IDAHO FALLS — Bonneville County Prosecutor Danny Clark sat down with EastIdahoNews.com reporter Nate Eaton Tuesday afternoon to talk about the Christopher Tapp agreement.
Tapp was convicted in the rape and death of Angie Dodge in Idaho Falls more than 20 years ago.
In the interview, Clark also discusses what happens next with the case.
Here’s a transcript of the conversation.
Nate Eaton, EastIdahoNews.com: What’s going to happen tomorrow at this hearing?
Danny Clark, Bonneville County prosecutor: We’ve got a hearing set for tomorrow at 11 a.m. titled a resentencing hearing. There will be a lot of legal things that occur, but ultimately there’s been an agreement reached where Mr. Tapp will be resentenced.
Eaton: How did this agreement come about?
Clark: That’s a long conversation. Let me give you a few thoughts.
A lot of people have said to me, specifically Carol (Dodge, Angie Dodge’s mother) has said, ‘Danny, whether he did it or not, hasn’t he served long enough?’
My investigator made some similar comments regarding the level of his involvement versus what his sentence ought to be.
With that, I went and spoke with every investigator and prosecutor that’s handled this case and I asked them the same question: ‘If you could go back 20 years and consider what a settlement would have looked like back then, forgetting all of the noise and vested interest and agendas, what would that have been?’
Without fail, every one of them put this case somewhere in the 12-to-25-year range. So I had that information.
Mr. Tapp’s attorneys approached me some time ago. They made me an offer last Saturday night based upon the things we’ve considered and considering things that may have happened 20 years ago, I felt it was a fair resolution of the case. So we agreed to move forward with the case.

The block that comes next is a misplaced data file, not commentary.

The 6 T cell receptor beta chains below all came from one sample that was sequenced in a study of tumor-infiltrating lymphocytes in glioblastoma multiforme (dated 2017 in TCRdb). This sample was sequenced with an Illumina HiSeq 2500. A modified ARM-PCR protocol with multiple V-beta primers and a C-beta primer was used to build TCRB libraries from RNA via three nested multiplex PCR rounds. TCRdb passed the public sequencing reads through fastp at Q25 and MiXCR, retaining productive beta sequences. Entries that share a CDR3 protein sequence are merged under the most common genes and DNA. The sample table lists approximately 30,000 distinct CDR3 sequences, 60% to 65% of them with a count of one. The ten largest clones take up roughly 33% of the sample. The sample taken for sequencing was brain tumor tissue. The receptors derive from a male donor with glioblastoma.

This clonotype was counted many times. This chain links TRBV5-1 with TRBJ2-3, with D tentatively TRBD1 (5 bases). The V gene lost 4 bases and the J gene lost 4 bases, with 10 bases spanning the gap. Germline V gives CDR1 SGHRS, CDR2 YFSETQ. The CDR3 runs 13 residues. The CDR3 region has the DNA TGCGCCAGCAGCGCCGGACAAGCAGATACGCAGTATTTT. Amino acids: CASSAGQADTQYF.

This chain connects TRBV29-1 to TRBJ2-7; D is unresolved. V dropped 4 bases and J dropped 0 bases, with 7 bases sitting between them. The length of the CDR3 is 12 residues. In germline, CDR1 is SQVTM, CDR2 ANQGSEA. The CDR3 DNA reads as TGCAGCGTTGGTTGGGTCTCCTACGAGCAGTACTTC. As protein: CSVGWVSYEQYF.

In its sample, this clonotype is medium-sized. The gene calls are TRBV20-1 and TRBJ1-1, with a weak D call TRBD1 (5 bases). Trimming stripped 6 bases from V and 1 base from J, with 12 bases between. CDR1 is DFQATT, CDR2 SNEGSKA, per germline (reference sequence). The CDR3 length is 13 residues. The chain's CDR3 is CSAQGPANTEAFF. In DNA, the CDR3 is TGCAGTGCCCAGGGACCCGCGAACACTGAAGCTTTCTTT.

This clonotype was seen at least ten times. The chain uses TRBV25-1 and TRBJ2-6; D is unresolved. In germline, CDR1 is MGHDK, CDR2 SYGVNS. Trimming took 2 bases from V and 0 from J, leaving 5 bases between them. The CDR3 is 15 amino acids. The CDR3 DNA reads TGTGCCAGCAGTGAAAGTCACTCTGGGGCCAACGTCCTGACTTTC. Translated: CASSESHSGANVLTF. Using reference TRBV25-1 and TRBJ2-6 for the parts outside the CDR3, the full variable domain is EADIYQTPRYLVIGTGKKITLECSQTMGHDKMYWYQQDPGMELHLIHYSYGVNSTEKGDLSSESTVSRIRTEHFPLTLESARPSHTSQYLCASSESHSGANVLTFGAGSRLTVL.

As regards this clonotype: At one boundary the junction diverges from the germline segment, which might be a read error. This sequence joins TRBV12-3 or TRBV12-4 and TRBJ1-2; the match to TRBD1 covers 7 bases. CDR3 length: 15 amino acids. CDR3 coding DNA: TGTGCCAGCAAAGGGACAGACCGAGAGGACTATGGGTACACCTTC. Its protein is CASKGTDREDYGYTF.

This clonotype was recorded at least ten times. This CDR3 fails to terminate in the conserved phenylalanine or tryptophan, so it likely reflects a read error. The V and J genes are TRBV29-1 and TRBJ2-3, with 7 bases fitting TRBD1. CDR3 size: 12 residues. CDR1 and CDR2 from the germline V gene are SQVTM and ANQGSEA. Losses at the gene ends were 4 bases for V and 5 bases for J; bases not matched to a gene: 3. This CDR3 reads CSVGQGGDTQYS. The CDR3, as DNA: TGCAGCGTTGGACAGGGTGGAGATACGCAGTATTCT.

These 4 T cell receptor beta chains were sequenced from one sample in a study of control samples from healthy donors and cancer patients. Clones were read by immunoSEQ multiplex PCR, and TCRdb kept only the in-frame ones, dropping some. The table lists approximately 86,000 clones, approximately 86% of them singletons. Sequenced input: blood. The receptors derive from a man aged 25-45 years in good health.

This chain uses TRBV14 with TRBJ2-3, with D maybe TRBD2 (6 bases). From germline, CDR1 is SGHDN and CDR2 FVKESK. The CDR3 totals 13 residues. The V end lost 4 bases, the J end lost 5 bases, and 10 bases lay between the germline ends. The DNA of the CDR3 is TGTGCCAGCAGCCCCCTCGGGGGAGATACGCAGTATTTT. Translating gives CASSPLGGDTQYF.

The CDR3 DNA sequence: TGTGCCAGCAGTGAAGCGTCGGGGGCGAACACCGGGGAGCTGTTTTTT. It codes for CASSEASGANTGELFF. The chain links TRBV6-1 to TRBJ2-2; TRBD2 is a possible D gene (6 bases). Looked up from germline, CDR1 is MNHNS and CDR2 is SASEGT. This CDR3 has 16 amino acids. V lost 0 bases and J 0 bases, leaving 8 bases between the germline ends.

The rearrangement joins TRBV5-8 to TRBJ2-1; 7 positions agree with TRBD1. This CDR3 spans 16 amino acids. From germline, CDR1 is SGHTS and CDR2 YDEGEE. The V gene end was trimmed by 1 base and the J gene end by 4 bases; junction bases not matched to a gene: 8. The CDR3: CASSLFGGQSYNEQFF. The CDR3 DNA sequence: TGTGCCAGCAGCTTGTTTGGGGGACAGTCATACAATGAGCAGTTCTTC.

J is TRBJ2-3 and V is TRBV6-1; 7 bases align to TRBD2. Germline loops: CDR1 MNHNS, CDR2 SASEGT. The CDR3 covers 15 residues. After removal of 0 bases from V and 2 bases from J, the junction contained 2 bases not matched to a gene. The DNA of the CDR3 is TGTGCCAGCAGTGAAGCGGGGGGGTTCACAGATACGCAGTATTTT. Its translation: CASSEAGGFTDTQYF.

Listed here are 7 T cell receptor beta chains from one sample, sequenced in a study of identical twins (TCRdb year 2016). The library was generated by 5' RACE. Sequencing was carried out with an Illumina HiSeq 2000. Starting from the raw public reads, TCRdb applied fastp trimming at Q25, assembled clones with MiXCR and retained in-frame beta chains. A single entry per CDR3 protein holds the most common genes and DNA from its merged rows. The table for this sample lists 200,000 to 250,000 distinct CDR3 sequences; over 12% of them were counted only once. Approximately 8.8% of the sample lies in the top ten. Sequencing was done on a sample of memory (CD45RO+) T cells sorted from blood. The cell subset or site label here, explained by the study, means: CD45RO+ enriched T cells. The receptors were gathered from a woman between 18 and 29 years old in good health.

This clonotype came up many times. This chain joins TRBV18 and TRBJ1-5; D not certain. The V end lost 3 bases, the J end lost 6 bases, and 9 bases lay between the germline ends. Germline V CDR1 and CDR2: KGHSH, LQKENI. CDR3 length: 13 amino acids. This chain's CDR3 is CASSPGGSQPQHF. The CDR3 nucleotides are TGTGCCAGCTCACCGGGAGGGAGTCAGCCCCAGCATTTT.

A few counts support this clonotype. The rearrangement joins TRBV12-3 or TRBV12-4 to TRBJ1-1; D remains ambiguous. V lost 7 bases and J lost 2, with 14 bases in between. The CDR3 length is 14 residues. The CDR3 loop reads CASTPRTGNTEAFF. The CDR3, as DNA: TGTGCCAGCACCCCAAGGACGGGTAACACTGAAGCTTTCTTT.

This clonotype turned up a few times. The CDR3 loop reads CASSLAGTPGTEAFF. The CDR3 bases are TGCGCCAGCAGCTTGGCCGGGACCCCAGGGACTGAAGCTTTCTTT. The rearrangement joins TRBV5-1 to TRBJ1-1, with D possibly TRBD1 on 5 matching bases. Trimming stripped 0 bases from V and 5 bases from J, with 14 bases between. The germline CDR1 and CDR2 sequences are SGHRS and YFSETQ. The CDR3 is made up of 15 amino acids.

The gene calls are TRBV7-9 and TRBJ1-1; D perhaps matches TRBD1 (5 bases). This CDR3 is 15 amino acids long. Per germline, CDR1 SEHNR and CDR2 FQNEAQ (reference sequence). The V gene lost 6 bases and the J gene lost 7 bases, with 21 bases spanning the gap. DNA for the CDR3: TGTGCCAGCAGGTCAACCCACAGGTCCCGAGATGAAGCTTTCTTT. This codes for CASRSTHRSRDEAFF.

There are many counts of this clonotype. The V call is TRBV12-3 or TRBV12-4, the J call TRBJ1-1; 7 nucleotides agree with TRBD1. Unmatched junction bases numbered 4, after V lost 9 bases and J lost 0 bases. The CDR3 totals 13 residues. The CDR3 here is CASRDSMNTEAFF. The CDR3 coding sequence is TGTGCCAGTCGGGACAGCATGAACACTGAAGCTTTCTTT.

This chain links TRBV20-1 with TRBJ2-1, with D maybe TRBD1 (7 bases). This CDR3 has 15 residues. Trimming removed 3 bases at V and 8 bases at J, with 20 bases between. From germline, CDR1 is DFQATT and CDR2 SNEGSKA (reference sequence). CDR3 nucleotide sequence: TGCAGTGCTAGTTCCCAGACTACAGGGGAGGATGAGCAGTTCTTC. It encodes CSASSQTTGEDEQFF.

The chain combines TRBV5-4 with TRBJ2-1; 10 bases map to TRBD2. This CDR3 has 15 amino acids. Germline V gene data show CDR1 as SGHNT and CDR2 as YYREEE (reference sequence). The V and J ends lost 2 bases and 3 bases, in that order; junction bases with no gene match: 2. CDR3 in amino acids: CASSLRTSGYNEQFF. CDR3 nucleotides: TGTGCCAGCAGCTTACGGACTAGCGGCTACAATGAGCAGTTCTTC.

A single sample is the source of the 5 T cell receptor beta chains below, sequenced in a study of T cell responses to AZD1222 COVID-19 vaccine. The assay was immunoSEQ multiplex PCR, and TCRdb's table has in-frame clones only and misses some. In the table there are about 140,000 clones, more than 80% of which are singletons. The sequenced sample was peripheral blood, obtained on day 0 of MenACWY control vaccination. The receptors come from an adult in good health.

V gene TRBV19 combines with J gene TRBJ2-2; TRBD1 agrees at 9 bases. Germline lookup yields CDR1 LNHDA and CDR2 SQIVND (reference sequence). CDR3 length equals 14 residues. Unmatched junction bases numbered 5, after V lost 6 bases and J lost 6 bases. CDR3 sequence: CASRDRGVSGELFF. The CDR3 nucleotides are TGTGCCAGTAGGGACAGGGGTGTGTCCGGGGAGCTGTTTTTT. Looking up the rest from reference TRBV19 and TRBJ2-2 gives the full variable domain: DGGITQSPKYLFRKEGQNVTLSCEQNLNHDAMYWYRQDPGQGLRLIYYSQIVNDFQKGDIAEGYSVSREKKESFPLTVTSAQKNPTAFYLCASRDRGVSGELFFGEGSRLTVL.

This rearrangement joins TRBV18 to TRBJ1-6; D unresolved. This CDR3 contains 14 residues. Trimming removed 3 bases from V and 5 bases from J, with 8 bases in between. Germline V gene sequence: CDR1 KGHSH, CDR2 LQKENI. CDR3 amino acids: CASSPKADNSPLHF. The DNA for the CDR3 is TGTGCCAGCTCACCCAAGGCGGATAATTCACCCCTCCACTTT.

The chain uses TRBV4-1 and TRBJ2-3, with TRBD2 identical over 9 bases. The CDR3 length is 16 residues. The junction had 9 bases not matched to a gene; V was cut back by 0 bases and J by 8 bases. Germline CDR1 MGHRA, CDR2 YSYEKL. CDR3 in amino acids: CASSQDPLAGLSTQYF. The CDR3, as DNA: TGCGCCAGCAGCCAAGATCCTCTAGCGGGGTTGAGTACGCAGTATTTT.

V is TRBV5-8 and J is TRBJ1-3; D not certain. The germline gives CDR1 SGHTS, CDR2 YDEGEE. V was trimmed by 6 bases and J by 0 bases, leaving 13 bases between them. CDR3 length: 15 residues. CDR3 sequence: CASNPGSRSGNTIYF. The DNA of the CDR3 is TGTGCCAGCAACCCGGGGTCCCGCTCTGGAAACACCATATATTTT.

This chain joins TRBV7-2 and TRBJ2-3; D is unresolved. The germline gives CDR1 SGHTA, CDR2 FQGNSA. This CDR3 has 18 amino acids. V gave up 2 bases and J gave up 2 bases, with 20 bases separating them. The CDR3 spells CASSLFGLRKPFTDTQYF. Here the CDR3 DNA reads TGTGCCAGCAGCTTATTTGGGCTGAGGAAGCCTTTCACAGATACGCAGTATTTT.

Eaton: So he will leave prison, but the murder conviction will still be on his record, right?
Clark: The gist of the agreement is he agrees to a murder conviction for the rest of his life — a first-degree murder case.
“The evidence does not exonerate him, and it never has.”
He agrees that the weapons enhancement that he was convicted of would also stay.
The state agrees to dismiss the rape charge. That would have been fairly typical in any other agreement in a case like this.
Then we’ve agreed to a 20-year sentence plus some additional time based upon what we could show is his conduct for that crime.
We have to remember Mr. Tapp was always accused of and found guilty of playing a small role in a much larger very heinous offense. His role was always a very small portion of that and so trying to balance that conduct against what the appropriate consequence is — that’s what led us to this conclusion.
Eaton: Some people would say, ‘Why not wipe his record clean? Completely get rid of the charge?’
Clark: I understand that. People come at this with a lot of different opinions and I can appreciate all of those. We’ve certainly heard plenty.
We said years ago we would give this a fresh look and we’ve done that. Our investigator, I think, gave as honest of an opinion as he could.
He puts Mr. Tapp at the crime scene with some minor level of involvement. It’s fairly consistent with what the jury ultimately found.
In my review of the evidence, the evidence does not exonerate him, and it never has. Anyone that suggests these new things that are coming up over the last couple years exonerate him just simply are operating from the position of an agenda that I don’t have the luxury of doing.